Edward Lorenz described Chaos as follows: Chaos: When the present determines the future, but the approximate present does not approximately determine the future.
Chaos is deterministic yet unpredictable without random elements. This sounds self-contradictory but this is essentially why the area of chaos theory has become so interesting. It deals with systems which fully obey physical laws yet whose future is not easily predictable from simple observation.
This book helped me to truly understand what chaos is mathematically (as opposed to socially). The fact that a system can be simultaneously deterministic and yet unpredictable opened my eyes. The book is written very much from a personal view of the author and even includes some swipes at proponents of other sciences (such as biology) being "lesser" sciences but whoever can look past that level of unprofessional bias will find a very understandable explanation of what chaos is and how it is of great importance to modern science.
I have to admit that I found the book hard to read at times but I really did feel like I got a proper introduction to the proper notion of chaos.
Looks like a very interesting read.
It's from 1987 though - does anyone know if it's current enough? I know that huge strides have been made in chaos theory over the last 28 years, among other things to make game theory more practically applicable to our everyday problems like traffic and population growth.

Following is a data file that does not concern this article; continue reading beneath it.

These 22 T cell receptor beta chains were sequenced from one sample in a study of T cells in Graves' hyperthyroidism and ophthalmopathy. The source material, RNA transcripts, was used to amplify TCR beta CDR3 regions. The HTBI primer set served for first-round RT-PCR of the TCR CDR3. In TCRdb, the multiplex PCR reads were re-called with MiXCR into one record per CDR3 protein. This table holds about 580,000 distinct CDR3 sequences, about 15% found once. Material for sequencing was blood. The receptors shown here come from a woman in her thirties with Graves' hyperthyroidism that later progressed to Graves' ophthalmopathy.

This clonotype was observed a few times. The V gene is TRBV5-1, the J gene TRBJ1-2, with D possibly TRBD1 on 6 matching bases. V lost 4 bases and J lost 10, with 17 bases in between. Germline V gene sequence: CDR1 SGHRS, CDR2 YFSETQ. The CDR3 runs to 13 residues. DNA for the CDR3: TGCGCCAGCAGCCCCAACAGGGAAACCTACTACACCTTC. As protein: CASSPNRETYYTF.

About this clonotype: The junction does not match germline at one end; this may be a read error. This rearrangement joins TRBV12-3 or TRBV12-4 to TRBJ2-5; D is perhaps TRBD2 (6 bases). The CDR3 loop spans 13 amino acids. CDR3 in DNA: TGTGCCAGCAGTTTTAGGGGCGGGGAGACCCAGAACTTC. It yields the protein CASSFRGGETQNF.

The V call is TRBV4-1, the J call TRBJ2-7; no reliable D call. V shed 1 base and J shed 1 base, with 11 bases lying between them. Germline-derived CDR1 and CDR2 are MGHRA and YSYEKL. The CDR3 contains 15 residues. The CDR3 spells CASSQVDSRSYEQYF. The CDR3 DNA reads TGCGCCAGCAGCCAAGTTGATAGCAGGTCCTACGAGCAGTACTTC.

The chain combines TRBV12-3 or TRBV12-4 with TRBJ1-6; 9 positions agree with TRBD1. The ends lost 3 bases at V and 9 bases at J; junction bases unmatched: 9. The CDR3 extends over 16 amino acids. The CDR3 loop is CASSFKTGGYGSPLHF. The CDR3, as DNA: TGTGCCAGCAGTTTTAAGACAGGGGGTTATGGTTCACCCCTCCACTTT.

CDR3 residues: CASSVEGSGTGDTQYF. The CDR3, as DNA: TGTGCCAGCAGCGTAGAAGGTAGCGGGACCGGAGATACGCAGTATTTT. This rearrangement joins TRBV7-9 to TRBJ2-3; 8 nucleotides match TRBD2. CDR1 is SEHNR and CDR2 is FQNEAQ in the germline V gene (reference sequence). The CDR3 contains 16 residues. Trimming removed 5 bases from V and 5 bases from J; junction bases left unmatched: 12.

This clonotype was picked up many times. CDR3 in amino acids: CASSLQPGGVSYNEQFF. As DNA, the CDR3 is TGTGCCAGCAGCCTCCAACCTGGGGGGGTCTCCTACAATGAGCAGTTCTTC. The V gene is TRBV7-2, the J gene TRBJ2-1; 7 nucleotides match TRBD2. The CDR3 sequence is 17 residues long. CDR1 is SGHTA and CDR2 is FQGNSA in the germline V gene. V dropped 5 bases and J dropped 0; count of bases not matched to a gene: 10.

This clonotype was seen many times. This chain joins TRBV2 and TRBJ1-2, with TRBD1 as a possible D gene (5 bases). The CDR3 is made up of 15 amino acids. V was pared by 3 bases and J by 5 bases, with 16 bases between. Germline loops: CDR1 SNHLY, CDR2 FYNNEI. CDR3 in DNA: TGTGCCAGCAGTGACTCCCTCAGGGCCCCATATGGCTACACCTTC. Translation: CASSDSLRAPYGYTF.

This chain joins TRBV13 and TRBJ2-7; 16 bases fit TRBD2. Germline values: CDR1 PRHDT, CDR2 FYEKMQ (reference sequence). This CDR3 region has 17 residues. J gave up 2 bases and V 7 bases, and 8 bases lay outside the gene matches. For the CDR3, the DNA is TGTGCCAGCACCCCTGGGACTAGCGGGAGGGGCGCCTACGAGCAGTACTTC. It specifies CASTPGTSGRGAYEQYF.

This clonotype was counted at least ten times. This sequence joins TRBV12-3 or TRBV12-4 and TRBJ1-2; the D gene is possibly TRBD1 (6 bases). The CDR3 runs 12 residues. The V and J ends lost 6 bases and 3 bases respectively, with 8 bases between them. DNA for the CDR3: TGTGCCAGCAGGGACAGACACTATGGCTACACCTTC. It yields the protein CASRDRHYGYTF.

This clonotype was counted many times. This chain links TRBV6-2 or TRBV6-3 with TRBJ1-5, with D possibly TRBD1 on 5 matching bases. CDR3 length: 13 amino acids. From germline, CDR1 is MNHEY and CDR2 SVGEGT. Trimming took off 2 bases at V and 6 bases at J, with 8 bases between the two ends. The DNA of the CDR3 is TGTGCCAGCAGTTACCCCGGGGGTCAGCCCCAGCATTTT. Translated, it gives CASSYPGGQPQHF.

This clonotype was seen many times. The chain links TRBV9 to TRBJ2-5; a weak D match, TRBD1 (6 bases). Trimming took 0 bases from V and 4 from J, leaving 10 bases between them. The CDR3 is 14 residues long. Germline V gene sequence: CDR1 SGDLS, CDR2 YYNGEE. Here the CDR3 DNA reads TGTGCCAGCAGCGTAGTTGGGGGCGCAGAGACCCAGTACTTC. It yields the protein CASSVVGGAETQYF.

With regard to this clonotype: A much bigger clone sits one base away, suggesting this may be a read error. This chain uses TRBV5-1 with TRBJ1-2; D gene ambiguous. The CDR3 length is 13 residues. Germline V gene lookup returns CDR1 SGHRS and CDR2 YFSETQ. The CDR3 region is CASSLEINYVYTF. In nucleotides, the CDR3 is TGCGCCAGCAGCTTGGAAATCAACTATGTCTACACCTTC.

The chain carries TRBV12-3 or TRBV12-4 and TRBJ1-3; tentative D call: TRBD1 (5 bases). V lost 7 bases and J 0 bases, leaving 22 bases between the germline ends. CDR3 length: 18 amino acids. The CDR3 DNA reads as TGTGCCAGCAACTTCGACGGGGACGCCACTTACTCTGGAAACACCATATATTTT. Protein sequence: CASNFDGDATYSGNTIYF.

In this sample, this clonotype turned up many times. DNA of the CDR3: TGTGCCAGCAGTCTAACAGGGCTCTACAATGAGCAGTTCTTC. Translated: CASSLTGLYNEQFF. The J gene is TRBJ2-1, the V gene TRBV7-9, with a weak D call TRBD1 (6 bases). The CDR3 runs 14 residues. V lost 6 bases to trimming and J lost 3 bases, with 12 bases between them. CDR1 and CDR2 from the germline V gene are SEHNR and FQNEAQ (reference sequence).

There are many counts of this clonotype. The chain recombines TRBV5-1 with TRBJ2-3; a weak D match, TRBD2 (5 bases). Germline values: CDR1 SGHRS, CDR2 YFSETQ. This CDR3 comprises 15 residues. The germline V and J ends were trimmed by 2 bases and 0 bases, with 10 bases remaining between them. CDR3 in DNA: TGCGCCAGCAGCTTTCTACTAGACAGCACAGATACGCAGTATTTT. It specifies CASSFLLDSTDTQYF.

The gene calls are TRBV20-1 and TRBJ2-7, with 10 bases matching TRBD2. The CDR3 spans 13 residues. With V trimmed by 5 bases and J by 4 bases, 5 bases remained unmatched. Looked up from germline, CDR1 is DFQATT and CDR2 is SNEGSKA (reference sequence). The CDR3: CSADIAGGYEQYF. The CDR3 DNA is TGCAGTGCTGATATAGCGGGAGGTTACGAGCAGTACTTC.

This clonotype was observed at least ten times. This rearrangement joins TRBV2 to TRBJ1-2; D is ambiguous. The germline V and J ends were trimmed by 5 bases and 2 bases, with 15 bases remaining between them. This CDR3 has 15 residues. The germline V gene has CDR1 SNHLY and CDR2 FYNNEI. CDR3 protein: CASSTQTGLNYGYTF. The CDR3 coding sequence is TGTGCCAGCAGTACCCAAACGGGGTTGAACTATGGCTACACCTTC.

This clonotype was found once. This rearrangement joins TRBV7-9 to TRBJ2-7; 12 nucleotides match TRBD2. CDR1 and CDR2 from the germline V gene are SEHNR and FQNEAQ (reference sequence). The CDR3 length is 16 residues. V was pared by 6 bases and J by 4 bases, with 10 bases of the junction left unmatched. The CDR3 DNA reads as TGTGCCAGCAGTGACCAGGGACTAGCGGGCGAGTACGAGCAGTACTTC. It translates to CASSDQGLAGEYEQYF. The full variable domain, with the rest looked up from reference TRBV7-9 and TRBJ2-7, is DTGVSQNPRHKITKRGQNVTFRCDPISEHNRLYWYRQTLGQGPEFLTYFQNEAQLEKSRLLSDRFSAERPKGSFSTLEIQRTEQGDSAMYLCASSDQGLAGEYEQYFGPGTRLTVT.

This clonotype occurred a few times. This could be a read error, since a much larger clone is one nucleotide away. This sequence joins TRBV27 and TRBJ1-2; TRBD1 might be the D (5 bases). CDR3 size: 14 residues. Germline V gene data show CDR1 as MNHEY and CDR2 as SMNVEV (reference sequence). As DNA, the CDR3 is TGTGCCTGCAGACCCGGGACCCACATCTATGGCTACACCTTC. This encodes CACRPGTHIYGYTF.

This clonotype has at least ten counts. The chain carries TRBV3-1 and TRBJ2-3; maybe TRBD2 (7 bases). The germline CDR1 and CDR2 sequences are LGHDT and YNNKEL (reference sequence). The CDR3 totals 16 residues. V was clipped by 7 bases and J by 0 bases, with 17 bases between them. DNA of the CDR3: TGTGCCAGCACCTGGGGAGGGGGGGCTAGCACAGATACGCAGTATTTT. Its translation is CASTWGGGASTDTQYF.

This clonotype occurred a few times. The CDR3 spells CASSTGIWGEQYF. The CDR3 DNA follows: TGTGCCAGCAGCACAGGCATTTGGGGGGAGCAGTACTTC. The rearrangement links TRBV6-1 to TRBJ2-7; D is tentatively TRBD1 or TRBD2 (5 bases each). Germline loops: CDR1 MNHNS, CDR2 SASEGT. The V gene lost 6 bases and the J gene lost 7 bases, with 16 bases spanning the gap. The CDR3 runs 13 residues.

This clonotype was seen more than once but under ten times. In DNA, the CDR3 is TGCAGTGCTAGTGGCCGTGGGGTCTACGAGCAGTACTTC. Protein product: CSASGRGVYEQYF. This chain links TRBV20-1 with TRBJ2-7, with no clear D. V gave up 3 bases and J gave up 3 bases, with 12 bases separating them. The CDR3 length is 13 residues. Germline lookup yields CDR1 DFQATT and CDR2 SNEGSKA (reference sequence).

I can't edit my post any more, but I found an updated version of the book.
It's from 2008 so I presume (although I've found no clear evidence that it is so) it incorporates some new information since the original book I read (Publish date 1996). It's true that the original book is dated from the '80s. It's still a highly-rated book.
I must order his newer book:
I've no idea how it is, but it's guaranteed to be more current than the book linked to above. I still maintain that, for the uninitiated, reading a book from 1987 on Chaos is not a bad start. It can help pave the way to more current titles. Because without the "aha" moment, chaos theory is just incredibly obscure and hard to fathom.
"The Information" is a good popular read on information theory. There is nothing ground breaking in it but it is a very good overview and shows the wide applicability. His book on Chaos Theory is dated and there have been a lot of good experimental and theoretical advances since then. I don't know a newer reference on it, but will check around.
In this theme (whatever it is) there is always the classic "Goedel, Escher Bach" by Hoffstader and his other book "The Minds I". Both very good discussions of the limits of math and analysis with special attention to recursive systems.